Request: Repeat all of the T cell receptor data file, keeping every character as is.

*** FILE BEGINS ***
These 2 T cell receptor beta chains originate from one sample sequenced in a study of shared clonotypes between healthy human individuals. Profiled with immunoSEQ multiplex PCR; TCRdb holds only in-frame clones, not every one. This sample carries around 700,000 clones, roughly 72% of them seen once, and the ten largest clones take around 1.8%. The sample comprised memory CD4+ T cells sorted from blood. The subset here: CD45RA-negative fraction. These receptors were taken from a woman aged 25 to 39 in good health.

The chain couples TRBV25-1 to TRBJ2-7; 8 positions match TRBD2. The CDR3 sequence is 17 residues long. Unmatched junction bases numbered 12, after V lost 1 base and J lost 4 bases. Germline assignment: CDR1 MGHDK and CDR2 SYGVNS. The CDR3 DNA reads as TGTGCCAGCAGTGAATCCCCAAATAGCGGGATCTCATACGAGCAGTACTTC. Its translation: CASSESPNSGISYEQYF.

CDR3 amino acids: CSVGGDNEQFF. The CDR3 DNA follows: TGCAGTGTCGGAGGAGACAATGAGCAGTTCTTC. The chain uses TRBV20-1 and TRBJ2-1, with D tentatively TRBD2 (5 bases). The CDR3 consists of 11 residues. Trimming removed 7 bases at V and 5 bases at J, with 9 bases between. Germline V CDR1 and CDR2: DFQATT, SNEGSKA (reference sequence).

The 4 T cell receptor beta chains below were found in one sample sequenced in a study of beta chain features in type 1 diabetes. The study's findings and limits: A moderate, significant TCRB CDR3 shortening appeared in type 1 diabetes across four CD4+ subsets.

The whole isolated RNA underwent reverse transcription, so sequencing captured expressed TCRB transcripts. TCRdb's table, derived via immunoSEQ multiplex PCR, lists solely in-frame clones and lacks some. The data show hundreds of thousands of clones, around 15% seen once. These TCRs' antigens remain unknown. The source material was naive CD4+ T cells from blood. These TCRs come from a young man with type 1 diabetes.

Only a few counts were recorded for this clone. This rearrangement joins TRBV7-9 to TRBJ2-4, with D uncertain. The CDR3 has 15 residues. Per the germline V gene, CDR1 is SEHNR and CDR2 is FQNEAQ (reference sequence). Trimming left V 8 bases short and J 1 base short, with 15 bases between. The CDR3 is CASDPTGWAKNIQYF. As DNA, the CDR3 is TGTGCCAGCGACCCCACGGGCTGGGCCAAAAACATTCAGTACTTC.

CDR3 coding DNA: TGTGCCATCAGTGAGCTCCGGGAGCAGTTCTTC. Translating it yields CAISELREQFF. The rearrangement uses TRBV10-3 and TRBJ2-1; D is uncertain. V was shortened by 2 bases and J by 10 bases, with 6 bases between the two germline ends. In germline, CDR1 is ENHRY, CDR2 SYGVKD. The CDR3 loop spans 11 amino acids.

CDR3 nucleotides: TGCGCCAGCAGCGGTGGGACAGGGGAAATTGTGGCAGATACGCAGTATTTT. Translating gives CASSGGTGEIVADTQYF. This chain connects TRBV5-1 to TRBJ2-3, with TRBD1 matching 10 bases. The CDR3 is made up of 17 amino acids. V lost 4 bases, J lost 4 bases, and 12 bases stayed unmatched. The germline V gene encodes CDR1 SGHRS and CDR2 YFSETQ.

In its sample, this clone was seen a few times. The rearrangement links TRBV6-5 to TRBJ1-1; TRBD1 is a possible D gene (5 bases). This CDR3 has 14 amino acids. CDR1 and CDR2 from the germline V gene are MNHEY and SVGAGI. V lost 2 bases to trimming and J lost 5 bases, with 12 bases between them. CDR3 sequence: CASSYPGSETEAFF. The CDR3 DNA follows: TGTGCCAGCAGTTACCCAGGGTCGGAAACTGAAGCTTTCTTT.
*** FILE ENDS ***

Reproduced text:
These 2 T cell receptor beta chains originate from one sample sequenced in a study of shared clonotypes between healthy human individuals. Profiled with immunoSEQ multiplex PCR; TCRdb holds only in-frame clones, not every one. This sample carries around 700,000 clones, roughly 72% of them seen once, and the ten largest clones take around 1.8%. The sample comprised memory CD4+ T cells sorted from blood. The subset here: CD45RA-negative fraction. These receptors were taken from a woman aged 25 to 39 in good health.

The chain couples TRBV25-1 to TRBJ2-7; 8 positions match TRBD2. The CDR3 sequence is 17 residues long. Unmatched junction bases numbered 12, after V lost 1 base and J lost 4 bases. Germline assignment: CDR1 MGHDK and CDR2 SYGVNS. The CDR3 DNA reads as TGTGCCAGCAGTGAATCCCCAAATAGCGGGATCTCATACGAGCAGTACTTC. Its translation: CASSESPNSGISYEQYF.

CDR3 amino acids: CSVGGDNEQFF. The CDR3 DNA follows: TGCAGTGTCGGAGGAGACAATGAGCAGTTCTTC. The chain uses TRBV20-1 and TRBJ2-1, with D tentatively TRBD2 (5 bases). The CDR3 consists of 11 residues. Trimming removed 7 bases at V and 5 bases at J, with 9 bases between. Germline V CDR1 and CDR2: DFQATT, SNEGSKA (reference sequence).

The 4 T cell receptor beta chains below were found in one sample sequenced in a study of beta chain features in type 1 diabetes. The study's findings and limits: A moderate, significant TCRB CDR3 shortening appeared in type 1 diabetes across four CD4+ subsets.

The whole isolated RNA underwent reverse transcription, so sequencing captured expressed TCRB transcripts. TCRdb's table, derived via immunoSEQ multiplex PCR, lists solely in-frame clones and lacks some. The data show hundreds of thousands of clones, around 15% seen once. These TCRs' antigens remain unknown. The source material was naive CD4+ T cells from blood. These TCRs come from a young man with type 1 diabetes.

Only a few counts were recorded for this clone. This rearrangement joins TRBV7-9 to TRBJ2-4, with D uncertain. The CDR3 has 15 residues. Per the germline V gene, CDR1 is SEHNR and CDR2 is FQNEAQ (reference sequence). Trimming left V 8 bases short and J 1 base short, with 15 bases between. The CDR3 is CASDPTGWAKNIQYF. As DNA, the CDR3 is TGTGCCAGCGACCCCACGGGCTGGGCCAAAAACATTCAGTACTTC.

CDR3 coding DNA: TGTGCCATCAGTGAGCTCCGGGAGCAGTTCTTC. Translating it yields CAISELREQFF. The rearrangement uses TRBV10-3 and TRBJ2-1; D is uncertain. V was shortened by 2 bases and J by 10 bases, with 6 bases between the two germline ends. In germline, CDR1 is ENHRY, CDR2 SYGVKD. The CDR3 loop spans 11 amino acids.

CDR3 nucleotides: TGCGCCAGCAGCGGTGGGACAGGGGAAATTGTGGCAGATACGCAGTATTTT. Translating gives CASSGGTGEIVADTQYF. This chain connects TRBV5-1 to TRBJ2-3, with TRBD1 matching 10 bases. The CDR3 is made up of 17 amino acids. V lost 4 bases, J lost 4 bases, and 12 bases stayed unmatched. The germline V gene encodes CDR1 SGHRS and CDR2 YFSETQ.

In its sample, this clone was seen a few times. The rearrangement links TRBV6-5 to TRBJ1-1; TRBD1 is a possible D gene (5 bases). This CDR3 has 14 amino acids. CDR1 and CDR2 from the germline V gene are MNHEY and SVGAGI. V lost 2 bases to trimming and J lost 5 bases, with 12 bases between them. CDR3 sequence: CASSYPGSETEAFF. The CDR3 DNA follows: TGTGCCAGCAGTTACCCAGGGTCGGAAACTGAAGCTTTCTTT.